Why Languages Change Over Time
It is clear that languages evolve and change over time, in a variety of ways. There is, for example, the the grammaticalization cycle in which languages change from isolating (in which there is one word for each language element) to agglutinative (words have multiple components that can be separated) to fusional (where single word elements can have multiple meanings) and back again to isolating.
Also, there seems to be a tendency for languages to simplify over time in some situations, while gaining in complexity in others. Some linguists speculate that this is due to the dual pressures on language, to be efficient and to convey unambiguous information.
One question is whether or not the pressure to simplify over time in some situations is primarily cultural or if there is an underlying neurological basis for the pressure to simplify. A new study attempts to address this question by surveying over 600 languages an also looking brain activity while speaking.
The researchers, Bickel at al, publishing in PLOS One, looked at a specific aspect of grammar, use of nouns that are not specific to whether the noun is the subject (doing the action) or patient (receiving the action) of the verb. Some languages, like English, use the same form of the noun. Others, link Hindi, use what is called an ergative – a grammatical marking indicating the noun is a patient and not the subject.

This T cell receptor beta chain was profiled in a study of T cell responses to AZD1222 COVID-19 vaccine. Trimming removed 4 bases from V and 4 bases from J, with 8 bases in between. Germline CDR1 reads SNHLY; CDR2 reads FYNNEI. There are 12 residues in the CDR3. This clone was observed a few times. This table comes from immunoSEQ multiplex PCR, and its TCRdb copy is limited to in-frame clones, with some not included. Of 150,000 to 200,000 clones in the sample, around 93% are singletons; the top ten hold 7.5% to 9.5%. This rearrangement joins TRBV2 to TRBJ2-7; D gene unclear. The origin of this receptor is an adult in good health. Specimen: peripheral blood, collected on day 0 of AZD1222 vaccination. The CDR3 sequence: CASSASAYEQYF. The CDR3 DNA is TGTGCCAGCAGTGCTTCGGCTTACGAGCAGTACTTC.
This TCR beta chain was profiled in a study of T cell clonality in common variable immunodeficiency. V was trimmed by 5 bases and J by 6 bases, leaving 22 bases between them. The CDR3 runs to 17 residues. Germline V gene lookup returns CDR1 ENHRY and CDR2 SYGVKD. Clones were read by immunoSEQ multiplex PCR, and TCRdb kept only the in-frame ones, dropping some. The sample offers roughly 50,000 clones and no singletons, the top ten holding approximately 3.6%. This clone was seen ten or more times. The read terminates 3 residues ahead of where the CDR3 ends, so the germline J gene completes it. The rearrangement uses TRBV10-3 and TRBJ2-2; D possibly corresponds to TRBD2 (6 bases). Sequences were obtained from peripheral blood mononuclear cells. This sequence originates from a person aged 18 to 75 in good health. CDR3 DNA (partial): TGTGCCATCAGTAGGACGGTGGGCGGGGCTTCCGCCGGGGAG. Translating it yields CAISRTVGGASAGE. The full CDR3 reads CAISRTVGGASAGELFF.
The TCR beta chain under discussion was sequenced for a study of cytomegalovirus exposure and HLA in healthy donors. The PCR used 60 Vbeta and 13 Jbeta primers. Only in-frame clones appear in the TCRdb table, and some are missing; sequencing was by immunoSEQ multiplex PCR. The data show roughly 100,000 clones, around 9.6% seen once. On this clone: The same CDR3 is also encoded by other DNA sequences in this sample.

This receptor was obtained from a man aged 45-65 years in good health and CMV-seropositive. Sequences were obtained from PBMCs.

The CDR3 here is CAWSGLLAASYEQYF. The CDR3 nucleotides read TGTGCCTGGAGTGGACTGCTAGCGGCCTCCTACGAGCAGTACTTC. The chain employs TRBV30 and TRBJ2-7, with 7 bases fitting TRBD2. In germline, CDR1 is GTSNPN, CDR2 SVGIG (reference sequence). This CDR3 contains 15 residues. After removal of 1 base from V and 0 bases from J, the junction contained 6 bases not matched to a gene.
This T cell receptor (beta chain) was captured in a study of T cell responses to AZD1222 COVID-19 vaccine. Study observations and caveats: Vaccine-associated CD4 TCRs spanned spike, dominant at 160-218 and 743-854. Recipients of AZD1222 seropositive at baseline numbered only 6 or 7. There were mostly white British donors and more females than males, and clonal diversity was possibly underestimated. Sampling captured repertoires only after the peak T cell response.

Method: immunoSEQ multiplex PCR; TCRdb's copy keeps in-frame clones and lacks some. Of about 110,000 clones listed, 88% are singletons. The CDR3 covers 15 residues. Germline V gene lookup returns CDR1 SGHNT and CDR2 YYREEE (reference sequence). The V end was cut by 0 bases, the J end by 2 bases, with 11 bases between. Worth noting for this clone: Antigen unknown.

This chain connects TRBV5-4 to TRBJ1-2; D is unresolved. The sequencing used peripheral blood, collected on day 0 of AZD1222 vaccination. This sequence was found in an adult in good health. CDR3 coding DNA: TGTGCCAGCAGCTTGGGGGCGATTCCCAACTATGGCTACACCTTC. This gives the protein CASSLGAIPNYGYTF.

Bickel found that sentence structures that caused the brain to perform more work were not favored over time in their review of over 600 languages. Specifically, there was a universal human bias away from the use of ergatives in speech.
This one line of evidence will likely not settle the debate, but it does favor the notion that there are at least some inherent neurological factors that guide the evolution of languages over time. Obviously culture is still important, even dominant, but is not completely independent of inborn human neurological tendencies.
Image: shows limited distribution of languages with ergatives worldwide.